Later High School Start Times Would Benefit Students, But Create Other Problems
A state study says adolescents aren’t getting enough sleep and it is affecting their health and education. The major factor is high school start times that are considered to be too early.
But a solution of later start times presents other problems.
That’s according to a study presented Wednesday to the Legislative Education Study Committee.
The report was requested through a Memorial that was passed last session and introduced by Representative and retired educator Joy Garratt.
The study noted that the Centers for Disease Control and Prevention has reported a lack of sleep is “common” among high school students and is associated with increased risk of being overweight, drinking, smoking, using drugs and poor academic performance.
The American Academy of Pediatrics recommends high schools not start before 8:30 a.m. But such a move creates other problems.
Daniyal Hussain is a Student at Cottonwood Classical Preparatory School and an intern for LESC.
He told lawmakers later starts would be detrimental to students who work after school or have other activities to attend.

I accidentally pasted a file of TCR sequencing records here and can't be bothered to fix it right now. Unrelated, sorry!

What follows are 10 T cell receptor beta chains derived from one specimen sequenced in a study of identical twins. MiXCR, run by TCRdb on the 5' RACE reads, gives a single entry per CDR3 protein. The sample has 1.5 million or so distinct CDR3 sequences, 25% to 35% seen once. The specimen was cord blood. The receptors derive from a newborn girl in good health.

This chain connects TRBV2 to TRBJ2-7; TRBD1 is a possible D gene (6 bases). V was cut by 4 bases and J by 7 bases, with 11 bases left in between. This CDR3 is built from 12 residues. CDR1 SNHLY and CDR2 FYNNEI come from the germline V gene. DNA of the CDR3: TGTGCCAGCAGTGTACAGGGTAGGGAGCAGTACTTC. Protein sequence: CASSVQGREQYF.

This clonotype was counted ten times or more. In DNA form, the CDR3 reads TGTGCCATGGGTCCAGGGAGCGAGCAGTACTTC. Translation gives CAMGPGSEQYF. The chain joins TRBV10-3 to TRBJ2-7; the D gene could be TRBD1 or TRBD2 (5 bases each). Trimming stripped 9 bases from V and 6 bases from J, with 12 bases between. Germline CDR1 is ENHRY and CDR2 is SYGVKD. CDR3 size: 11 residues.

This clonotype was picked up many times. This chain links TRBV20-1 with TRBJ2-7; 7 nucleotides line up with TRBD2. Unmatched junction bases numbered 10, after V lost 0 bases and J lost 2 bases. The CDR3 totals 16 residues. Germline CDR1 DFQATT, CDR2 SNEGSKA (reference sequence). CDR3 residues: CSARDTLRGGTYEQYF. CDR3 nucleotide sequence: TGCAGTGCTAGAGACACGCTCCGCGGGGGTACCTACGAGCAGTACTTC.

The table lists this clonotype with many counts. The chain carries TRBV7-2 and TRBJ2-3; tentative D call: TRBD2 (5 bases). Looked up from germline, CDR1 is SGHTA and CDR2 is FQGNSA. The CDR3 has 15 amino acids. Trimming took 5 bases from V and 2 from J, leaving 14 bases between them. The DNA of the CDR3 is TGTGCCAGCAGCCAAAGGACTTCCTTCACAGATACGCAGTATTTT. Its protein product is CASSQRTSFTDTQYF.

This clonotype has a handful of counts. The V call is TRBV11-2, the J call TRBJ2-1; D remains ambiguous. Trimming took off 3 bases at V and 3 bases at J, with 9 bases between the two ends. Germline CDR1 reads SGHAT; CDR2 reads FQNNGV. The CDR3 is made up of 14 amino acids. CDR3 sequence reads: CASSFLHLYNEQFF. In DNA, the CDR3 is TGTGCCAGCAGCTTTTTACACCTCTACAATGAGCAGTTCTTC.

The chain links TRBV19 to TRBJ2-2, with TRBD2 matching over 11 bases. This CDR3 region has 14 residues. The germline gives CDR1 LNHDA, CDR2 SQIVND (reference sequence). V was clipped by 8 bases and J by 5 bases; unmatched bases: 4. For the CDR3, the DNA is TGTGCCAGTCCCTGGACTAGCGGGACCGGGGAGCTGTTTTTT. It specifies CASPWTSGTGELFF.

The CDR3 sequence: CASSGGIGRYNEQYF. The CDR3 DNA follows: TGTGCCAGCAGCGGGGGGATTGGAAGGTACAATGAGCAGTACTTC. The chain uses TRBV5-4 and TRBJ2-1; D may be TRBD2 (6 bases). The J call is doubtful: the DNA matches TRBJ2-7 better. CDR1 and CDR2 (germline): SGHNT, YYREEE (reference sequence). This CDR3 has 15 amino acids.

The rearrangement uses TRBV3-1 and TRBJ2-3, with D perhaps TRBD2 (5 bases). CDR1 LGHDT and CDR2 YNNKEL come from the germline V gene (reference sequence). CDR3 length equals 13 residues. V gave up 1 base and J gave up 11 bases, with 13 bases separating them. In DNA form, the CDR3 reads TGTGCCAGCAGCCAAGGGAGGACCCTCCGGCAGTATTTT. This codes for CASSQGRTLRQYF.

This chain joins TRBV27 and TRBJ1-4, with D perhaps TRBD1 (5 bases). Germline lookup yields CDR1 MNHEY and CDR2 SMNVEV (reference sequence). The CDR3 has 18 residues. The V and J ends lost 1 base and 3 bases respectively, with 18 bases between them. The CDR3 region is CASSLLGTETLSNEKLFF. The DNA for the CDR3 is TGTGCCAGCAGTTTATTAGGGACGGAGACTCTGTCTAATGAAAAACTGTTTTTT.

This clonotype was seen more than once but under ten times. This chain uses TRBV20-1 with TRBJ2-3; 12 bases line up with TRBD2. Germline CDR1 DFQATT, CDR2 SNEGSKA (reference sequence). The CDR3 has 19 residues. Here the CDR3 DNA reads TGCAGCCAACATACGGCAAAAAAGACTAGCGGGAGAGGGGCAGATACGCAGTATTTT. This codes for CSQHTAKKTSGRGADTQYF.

“I think another thing that should be mentioned is the idea of extracurriculars, when should extracurriculars take place,” he said. “I know that currently my extracurriculars take place at the end of the day and this is possible because we get out right around 3:10 so (we) can go on for another and then we get out around 4:00 or 4:30ish. However, if you shift high school start times would you want extracurriculars to take place in the morning? Then students would have to get to school early, just another factor for consideration.”
According to the report, The American Academy of Sleep Medicine recommends kids ages 13-18 should sleep eight to 10 hours a day.
The policy statement of the academy notes adolescents of those ages have circadian rhythms that prevent them from falling asleep earlier in the evening.
A study by the Rand Corporation found the economic benefit of later school start times “would outweigh the costs within five years after the change” in the vast majority of states, mostly due to less use of mental health facilities and juvenile judiciary and detention.